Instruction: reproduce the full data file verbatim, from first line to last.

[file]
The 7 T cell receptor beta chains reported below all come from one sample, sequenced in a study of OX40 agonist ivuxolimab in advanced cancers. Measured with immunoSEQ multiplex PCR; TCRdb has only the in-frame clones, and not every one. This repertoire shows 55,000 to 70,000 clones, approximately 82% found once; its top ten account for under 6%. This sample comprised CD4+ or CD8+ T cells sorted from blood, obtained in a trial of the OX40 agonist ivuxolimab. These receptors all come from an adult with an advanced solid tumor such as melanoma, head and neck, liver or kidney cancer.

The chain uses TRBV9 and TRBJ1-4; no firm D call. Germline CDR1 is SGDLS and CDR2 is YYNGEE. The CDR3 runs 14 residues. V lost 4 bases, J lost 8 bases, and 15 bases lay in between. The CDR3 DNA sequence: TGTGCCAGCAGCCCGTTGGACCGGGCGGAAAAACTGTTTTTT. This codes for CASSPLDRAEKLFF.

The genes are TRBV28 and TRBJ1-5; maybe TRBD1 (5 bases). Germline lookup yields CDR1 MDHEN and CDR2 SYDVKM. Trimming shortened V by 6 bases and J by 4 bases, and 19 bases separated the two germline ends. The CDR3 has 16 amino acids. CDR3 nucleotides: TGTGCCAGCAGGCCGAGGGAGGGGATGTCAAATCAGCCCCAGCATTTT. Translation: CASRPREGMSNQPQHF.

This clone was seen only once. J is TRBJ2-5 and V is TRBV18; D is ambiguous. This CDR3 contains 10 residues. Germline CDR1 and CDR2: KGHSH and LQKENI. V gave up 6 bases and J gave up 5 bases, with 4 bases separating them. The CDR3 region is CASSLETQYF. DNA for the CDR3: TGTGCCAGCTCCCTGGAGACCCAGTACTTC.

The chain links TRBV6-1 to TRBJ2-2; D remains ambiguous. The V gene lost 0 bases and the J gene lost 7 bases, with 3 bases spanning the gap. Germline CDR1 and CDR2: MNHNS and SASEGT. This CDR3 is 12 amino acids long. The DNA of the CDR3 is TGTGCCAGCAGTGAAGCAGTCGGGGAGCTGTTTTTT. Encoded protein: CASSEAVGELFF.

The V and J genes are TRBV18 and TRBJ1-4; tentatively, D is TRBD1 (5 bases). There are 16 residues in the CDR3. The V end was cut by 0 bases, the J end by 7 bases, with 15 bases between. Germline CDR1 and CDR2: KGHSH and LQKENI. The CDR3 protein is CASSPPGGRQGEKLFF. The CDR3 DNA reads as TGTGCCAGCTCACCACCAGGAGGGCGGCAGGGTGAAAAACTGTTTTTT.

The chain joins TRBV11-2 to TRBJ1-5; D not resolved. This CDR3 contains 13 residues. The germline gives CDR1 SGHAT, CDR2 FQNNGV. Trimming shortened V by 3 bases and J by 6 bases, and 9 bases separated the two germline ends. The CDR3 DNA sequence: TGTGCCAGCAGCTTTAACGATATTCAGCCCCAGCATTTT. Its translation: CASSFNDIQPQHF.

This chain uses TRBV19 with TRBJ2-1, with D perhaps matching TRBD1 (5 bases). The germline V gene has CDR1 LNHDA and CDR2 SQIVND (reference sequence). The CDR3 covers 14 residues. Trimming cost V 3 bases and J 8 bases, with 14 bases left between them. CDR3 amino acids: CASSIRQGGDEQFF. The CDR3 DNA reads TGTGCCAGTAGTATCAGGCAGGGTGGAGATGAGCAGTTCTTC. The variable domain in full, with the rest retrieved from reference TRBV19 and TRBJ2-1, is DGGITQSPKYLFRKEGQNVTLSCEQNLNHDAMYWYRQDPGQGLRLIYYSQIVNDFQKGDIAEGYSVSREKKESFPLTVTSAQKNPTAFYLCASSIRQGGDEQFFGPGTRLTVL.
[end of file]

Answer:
The 7 T cell receptor beta chains reported below all come from one sample, sequenced in a study of OX40 agonist ivuxolimab in advanced cancers. Measured with immunoSEQ multiplex PCR; TCRdb has only the in-frame clones, and not every one. This repertoire shows 55,000 to 70,000 clones, approximately 82% found once; its top ten account for under 6%. This sample comprised CD4+ or CD8+ T cells sorted from blood, obtained in a trial of the OX40 agonist ivuxolimab. These receptors all come from an adult with an advanced solid tumor such as melanoma, head and neck, liver or kidney cancer.

The chain uses TRBV9 and TRBJ1-4; no firm D call. Germline CDR1 is SGDLS and CDR2 is YYNGEE. The CDR3 runs 14 residues. V lost 4 bases, J lost 8 bases, and 15 bases lay in between. The CDR3 DNA sequence: TGTGCCAGCAGCCCGTTGGACCGGGCGGAAAAACTGTTTTTT. This codes for CASSPLDRAEKLFF.

The genes are TRBV28 and TRBJ1-5; maybe TRBD1 (5 bases). Germline lookup yields CDR1 MDHEN and CDR2 SYDVKM. Trimming shortened V by 6 bases and J by 4 bases, and 19 bases separated the two germline ends. The CDR3 has 16 amino acids. CDR3 nucleotides: TGTGCCAGCAGGCCGAGGGAGGGGATGTCAAATCAGCCCCAGCATTTT. Translation: CASRPREGMSNQPQHF.

This clone was seen only once. J is TRBJ2-5 and V is TRBV18; D is ambiguous. This CDR3 contains 10 residues. Germline CDR1 and CDR2: KGHSH and LQKENI. V gave up 6 bases and J gave up 5 bases, with 4 bases separating them. The CDR3 region is CASSLETQYF. DNA for the CDR3: TGTGCCAGCTCCCTGGAGACCCAGTACTTC.

The chain links TRBV6-1 to TRBJ2-2; D remains ambiguous. The V gene lost 0 bases and the J gene lost 7 bases, with 3 bases spanning the gap. Germline CDR1 and CDR2: MNHNS and SASEGT. This CDR3 is 12 amino acids long. The DNA of the CDR3 is TGTGCCAGCAGTGAAGCAGTCGGGGAGCTGTTTTTT. Encoded protein: CASSEAVGELFF.

The V and J genes are TRBV18 and TRBJ1-4; tentatively, D is TRBD1 (5 bases). There are 16 residues in the CDR3. The V end was cut by 0 bases, the J end by 7 bases, with 15 bases between. Germline CDR1 and CDR2: KGHSH and LQKENI. The CDR3 protein is CASSPPGGRQGEKLFF. The CDR3 DNA reads as TGTGCCAGCTCACCACCAGGAGGGCGGCAGGGTGAAAAACTGTTTTTT.

The chain joins TRBV11-2 to TRBJ1-5; D not resolved. This CDR3 contains 13 residues. The germline gives CDR1 SGHAT, CDR2 FQNNGV. Trimming shortened V by 3 bases and J by 6 bases, and 9 bases separated the two germline ends. The CDR3 DNA sequence: TGTGCCAGCAGCTTTAACGATATTCAGCCCCAGCATTTT. Its translation: CASSFNDIQPQHF.

This chain uses TRBV19 with TRBJ2-1, with D perhaps matching TRBD1 (5 bases). The germline V gene has CDR1 LNHDA and CDR2 SQIVND (reference sequence). The CDR3 covers 14 residues. Trimming cost V 3 bases and J 8 bases, with 14 bases left between them. CDR3 amino acids: CASSIRQGGDEQFF. The CDR3 DNA reads TGTGCCAGTAGTATCAGGCAGGGTGGAGATGAGCAGTTCTTC. The variable domain in full, with the rest retrieved from reference TRBV19 and TRBJ2-1, is DGGITQSPKYLFRKEGQNVTLSCEQNLNHDAMYWYRQDPGQGLRLIYYSQIVNDFQKGDIAEGYSVSREKKESFPLTVTSAQKNPTAFYLCASSIRQGGDEQFFGPGTRLTVL.